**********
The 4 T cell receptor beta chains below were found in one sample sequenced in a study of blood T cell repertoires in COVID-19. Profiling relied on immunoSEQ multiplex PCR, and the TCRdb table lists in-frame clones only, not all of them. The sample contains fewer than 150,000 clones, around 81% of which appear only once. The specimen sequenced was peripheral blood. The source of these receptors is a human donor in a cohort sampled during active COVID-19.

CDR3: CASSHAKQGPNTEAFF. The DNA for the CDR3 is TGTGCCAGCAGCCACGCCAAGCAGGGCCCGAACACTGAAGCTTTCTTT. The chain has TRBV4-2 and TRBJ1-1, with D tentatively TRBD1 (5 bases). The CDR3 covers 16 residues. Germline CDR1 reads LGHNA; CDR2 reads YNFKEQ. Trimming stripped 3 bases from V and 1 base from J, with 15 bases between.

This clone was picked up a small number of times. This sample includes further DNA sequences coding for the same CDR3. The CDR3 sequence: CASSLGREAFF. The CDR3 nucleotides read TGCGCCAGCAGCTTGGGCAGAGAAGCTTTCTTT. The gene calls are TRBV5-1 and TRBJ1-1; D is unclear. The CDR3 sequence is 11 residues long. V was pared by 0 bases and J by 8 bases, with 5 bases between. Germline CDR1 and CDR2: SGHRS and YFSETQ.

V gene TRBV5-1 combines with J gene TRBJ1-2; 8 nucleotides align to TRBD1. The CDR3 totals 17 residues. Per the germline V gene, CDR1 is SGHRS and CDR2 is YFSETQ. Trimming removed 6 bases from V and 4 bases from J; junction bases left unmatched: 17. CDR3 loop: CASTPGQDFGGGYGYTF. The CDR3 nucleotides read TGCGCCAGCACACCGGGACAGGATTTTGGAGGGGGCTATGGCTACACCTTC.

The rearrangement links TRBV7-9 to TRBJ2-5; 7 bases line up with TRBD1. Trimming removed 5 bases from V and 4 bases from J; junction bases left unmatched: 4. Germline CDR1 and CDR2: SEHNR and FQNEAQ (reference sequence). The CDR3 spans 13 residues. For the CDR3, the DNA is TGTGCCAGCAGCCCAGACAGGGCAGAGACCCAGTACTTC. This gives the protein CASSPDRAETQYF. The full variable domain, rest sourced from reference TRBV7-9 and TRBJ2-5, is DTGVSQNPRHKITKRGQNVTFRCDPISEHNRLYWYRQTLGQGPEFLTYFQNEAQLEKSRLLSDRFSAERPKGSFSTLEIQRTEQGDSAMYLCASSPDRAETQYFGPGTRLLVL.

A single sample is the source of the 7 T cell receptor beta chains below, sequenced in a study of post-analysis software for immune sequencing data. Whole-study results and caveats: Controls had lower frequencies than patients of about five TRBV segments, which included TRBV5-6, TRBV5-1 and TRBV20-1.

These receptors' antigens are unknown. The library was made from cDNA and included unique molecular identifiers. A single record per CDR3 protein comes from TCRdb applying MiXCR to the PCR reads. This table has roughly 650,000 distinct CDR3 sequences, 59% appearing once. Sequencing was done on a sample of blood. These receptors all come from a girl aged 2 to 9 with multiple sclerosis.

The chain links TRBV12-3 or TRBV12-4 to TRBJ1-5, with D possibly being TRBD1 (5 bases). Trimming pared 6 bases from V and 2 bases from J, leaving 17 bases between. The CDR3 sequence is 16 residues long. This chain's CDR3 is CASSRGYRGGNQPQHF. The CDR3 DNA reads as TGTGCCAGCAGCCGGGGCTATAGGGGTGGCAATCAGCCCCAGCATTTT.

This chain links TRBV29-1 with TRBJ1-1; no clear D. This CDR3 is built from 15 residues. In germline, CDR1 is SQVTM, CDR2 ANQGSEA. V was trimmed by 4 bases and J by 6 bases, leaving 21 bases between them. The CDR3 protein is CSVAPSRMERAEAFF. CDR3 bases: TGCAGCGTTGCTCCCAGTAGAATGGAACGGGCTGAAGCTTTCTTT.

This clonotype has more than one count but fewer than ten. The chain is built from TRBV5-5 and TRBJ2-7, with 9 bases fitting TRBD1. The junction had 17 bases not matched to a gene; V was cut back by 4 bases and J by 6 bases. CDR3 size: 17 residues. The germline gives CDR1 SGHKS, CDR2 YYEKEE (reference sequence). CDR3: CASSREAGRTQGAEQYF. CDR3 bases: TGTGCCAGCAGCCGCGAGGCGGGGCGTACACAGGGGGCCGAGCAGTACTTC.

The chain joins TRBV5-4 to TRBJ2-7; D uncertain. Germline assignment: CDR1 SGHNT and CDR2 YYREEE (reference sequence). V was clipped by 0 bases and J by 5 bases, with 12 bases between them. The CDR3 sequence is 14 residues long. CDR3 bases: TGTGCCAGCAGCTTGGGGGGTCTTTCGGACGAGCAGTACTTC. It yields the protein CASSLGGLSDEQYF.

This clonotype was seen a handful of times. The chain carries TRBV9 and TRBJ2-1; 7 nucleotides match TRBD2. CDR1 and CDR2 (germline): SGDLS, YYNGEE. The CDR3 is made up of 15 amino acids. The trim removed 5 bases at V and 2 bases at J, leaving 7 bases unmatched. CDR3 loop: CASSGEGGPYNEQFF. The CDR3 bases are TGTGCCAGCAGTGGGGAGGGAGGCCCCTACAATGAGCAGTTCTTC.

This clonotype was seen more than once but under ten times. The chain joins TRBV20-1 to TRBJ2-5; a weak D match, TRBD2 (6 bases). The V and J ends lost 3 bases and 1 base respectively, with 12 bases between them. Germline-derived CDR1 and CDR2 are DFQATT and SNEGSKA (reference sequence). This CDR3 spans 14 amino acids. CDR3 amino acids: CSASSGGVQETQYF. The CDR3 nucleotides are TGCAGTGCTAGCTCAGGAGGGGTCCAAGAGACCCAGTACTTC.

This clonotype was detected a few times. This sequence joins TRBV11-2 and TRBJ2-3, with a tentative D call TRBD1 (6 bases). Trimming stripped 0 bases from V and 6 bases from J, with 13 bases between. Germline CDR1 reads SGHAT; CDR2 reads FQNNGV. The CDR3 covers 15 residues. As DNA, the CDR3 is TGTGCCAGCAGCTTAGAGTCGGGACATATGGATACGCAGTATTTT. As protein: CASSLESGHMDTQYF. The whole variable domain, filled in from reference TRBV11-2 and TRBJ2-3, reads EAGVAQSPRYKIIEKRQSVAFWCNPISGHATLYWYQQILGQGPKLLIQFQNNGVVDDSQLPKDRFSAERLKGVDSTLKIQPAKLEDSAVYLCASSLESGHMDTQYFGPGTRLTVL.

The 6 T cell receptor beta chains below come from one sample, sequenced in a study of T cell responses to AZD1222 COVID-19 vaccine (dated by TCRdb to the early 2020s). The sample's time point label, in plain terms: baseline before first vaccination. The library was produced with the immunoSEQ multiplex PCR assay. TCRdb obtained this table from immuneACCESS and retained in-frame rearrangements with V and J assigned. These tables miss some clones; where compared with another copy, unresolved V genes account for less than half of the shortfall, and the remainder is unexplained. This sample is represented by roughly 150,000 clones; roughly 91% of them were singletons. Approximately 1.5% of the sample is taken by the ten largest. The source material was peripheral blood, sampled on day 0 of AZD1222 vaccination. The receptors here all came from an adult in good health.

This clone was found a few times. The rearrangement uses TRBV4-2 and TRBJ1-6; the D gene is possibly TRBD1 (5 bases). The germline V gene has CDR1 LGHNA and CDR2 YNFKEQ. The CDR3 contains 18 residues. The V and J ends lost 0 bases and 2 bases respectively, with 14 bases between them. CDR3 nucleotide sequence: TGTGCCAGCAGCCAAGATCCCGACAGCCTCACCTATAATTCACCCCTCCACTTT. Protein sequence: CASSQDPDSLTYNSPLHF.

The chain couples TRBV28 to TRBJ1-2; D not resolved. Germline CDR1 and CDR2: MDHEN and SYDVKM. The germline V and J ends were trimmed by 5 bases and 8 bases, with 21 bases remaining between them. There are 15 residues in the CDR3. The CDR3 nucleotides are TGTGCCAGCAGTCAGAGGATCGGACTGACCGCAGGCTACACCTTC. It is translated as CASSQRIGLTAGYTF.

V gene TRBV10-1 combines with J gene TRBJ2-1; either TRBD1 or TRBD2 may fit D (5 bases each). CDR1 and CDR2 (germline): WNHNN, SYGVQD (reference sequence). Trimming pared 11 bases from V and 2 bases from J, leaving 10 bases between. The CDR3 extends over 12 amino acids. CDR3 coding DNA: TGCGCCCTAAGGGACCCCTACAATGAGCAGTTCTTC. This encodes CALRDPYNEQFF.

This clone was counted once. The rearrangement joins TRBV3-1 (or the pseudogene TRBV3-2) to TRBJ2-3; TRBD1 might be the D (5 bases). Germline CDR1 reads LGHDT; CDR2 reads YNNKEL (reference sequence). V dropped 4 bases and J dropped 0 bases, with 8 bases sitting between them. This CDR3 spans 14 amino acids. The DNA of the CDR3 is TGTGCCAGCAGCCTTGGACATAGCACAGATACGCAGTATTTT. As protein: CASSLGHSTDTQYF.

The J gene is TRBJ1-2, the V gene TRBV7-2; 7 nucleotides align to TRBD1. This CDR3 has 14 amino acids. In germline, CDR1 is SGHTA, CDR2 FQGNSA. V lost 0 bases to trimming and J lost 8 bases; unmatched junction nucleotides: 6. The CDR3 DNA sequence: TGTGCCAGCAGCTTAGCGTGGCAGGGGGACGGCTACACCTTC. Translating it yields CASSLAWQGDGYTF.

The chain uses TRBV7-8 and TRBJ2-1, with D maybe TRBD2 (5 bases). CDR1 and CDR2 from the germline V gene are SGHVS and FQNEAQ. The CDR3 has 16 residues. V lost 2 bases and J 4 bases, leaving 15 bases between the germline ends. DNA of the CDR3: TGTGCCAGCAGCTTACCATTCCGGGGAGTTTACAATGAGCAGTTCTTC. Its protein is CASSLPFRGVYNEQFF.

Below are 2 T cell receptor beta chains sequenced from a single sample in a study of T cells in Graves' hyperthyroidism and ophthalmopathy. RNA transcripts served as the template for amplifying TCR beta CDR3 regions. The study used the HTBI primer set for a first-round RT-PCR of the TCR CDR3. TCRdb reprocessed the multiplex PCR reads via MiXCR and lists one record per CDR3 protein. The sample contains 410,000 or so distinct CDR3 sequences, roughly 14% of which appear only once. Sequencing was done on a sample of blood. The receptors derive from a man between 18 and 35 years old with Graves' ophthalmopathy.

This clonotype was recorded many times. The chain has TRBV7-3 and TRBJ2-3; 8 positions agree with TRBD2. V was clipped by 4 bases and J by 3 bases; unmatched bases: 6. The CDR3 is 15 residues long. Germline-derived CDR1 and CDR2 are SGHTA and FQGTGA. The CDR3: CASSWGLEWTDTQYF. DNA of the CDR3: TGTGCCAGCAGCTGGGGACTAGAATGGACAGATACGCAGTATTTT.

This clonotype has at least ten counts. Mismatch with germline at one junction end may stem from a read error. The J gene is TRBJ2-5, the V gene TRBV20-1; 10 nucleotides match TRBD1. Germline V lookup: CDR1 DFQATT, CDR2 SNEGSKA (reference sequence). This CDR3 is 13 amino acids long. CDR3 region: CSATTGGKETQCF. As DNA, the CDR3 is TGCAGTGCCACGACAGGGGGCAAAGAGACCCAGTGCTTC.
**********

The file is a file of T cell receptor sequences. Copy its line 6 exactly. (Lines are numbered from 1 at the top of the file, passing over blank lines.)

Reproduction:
A single sample is the source of the 7 T cell receptor beta chains below, sequenced in a study of post-analysis software for immune sequencing data. Whole-study results and caveats: Controls had lower frequencies than patients of about five TRBV segments, which included TRBV5-6, TRBV5-1 and TRBV20-1.